Gulf experts say the crackdown is also a sorely needed moment of reckoning for the oil-rich kingdom, along the same lines of what Dubai underwent in 2008 and Abu Dhabi experienced in recent years, as well the periodic purges of Chinese Communist Party elite on corruption charges — often to the applause of the masses.
“The anti-corruption campaign in Dubai in the late 2000s serves as a model for Saudi Arabia and its anti-corruption campaign,” said Theodore Karasik, an adviser at Gulf State Analytics, a research consultancy. “However, a better example is the anti-corruption campaign in Abu Dhabi that’s been ongoing for the last few years. This is where everybody, and I mean everybody, had to come in with their books and have accountants pore through them and look for embezzlement.”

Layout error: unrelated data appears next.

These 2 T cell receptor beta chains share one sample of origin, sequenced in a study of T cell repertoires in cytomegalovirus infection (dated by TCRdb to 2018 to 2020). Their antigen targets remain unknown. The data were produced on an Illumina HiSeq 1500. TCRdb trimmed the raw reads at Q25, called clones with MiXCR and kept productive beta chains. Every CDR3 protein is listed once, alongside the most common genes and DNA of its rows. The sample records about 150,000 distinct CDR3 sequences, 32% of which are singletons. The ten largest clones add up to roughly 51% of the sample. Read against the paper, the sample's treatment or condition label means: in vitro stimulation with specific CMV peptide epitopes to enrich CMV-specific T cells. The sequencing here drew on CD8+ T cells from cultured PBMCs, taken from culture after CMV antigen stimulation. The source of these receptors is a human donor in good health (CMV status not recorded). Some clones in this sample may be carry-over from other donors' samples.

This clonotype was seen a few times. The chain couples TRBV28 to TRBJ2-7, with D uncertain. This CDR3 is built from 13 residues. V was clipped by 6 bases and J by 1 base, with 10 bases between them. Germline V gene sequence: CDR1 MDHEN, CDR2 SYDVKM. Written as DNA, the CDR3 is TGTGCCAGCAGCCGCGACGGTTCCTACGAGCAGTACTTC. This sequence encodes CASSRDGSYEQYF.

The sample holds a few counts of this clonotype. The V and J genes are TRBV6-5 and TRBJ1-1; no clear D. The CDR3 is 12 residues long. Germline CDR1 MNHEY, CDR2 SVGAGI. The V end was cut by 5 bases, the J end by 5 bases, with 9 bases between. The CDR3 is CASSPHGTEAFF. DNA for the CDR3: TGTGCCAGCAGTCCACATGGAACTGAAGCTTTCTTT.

Saudi-style corruption has a unique etiquette. Rarely if ever are bags of cash transferred. According to a corporate investigator who spent years scrutinizing Saudi figures for Western clients, kickbacks sometimes take place in plain sight, transferred via electronic or paper bank transfers.
But more often, Saudi-style corruption is subtler and harder to detect. The finance departments of public and private companies sometimes inflate costs. Other times, the corporate investigator said, companies connected to Saudi royals hand off projects to subsidiaries that fail to complete the work or go under, leaving the government holding the bag.
Family members are often involved on all ends of the corruption, making it difficult to get anyone who witnessed an irregular transaction to talk, lest they breach loyalty to their kin. Saudi firms often own businesses in neighboring Arab countries, specifically Lebanon but also Egypt and Jordan, where they can stuff ill-gotten gains, according to the investigator.
“Monies move between these family members to other prominent family business leaders outside Saudi,” said the investigator. “The industries are usually construction and energy.”